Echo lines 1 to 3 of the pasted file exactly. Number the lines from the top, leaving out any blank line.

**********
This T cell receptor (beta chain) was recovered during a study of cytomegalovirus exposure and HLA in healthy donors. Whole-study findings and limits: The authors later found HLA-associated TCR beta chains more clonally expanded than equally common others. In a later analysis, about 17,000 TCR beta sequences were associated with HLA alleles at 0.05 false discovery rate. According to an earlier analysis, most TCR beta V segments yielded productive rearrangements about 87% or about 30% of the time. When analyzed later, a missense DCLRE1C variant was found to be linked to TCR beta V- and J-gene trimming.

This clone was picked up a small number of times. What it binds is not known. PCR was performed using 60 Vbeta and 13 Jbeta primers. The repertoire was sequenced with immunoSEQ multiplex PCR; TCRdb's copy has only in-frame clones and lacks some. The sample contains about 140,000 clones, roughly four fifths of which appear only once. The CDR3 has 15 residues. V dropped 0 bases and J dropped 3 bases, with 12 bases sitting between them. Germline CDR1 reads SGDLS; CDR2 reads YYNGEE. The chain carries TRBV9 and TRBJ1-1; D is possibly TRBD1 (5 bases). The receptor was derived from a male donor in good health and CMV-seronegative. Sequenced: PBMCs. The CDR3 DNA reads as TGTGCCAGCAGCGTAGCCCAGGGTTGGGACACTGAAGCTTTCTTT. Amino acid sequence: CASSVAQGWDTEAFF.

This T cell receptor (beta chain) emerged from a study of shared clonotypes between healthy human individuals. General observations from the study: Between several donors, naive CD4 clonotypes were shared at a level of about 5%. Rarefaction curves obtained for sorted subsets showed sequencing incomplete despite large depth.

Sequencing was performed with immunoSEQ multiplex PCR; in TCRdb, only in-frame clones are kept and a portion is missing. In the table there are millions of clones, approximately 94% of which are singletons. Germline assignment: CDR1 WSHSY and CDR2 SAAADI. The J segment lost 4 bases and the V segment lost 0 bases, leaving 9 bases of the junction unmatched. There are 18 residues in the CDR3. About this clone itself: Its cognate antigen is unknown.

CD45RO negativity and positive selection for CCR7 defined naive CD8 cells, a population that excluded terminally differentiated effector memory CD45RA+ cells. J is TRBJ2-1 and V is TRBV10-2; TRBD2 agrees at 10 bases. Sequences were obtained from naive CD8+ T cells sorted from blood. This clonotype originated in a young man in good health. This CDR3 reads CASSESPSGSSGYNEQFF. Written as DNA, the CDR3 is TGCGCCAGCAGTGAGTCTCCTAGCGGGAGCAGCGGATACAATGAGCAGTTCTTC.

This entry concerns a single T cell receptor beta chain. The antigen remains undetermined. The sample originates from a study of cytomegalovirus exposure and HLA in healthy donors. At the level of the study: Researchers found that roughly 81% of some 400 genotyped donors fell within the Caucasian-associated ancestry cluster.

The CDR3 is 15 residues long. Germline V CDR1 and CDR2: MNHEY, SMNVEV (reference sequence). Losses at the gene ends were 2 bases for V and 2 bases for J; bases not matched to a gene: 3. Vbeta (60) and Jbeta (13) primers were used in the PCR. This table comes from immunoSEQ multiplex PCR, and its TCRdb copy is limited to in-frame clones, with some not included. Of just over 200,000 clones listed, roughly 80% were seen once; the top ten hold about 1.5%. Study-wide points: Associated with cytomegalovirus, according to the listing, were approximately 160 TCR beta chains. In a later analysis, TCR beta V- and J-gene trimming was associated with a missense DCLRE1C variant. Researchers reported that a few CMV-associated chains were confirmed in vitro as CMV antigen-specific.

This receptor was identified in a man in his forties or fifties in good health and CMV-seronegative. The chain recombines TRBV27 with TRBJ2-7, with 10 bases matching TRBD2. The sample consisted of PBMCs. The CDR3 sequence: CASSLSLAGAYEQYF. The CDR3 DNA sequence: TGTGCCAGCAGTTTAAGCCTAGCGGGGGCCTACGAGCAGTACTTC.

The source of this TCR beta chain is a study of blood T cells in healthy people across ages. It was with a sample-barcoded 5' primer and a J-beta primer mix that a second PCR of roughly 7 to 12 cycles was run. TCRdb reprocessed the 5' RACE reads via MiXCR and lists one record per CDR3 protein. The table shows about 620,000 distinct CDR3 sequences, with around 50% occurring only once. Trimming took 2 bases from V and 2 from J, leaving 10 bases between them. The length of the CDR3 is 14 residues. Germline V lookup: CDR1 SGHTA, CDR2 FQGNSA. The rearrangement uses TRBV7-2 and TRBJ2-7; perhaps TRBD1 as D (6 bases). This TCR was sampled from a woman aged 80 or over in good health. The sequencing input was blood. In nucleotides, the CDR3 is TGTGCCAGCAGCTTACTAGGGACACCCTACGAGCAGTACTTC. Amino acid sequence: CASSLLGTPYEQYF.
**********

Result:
This T cell receptor (beta chain) was recovered during a study of cytomegalovirus exposure and HLA in healthy donors. Whole-study findings and limits: The authors later found HLA-associated TCR beta chains more clonally expanded than equally common others. In a later analysis, about 17,000 TCR beta sequences were associated with HLA alleles at 0.05 false discovery rate. According to an earlier analysis, most TCR beta V segments yielded productive rearrangements about 87% or about 30% of the time. When analyzed later, a missense DCLRE1C variant was found to be linked to TCR beta V- and J-gene trimming.

This clone was picked up a small number of times. What it binds is not known. PCR was performed using 60 Vbeta and 13 Jbeta primers. The repertoire was sequenced with immunoSEQ multiplex PCR; TCRdb's copy has only in-frame clones and lacks some. The sample contains about 140,000 clones, roughly four fifths of which appear only once. The CDR3 has 15 residues. V dropped 0 bases and J dropped 3 bases, with 12 bases sitting between them. Germline CDR1 reads SGDLS; CDR2 reads YYNGEE. The chain carries TRBV9 and TRBJ1-1; D is possibly TRBD1 (5 bases). The receptor was derived from a male donor in good health and CMV-seronegative. Sequenced: PBMCs. The CDR3 DNA reads as TGTGCCAGCAGCGTAGCCCAGGGTTGGGACACTGAAGCTTTCTTT. Amino acid sequence: CASSVAQGWDTEAFF.

This T cell receptor (beta chain) emerged from a study of shared clonotypes between healthy human individuals. General observations from the study: Between several donors, naive CD4 clonotypes were shared at a level of about 5%. Rarefaction curves obtained for sorted subsets showed sequencing incomplete despite large depth.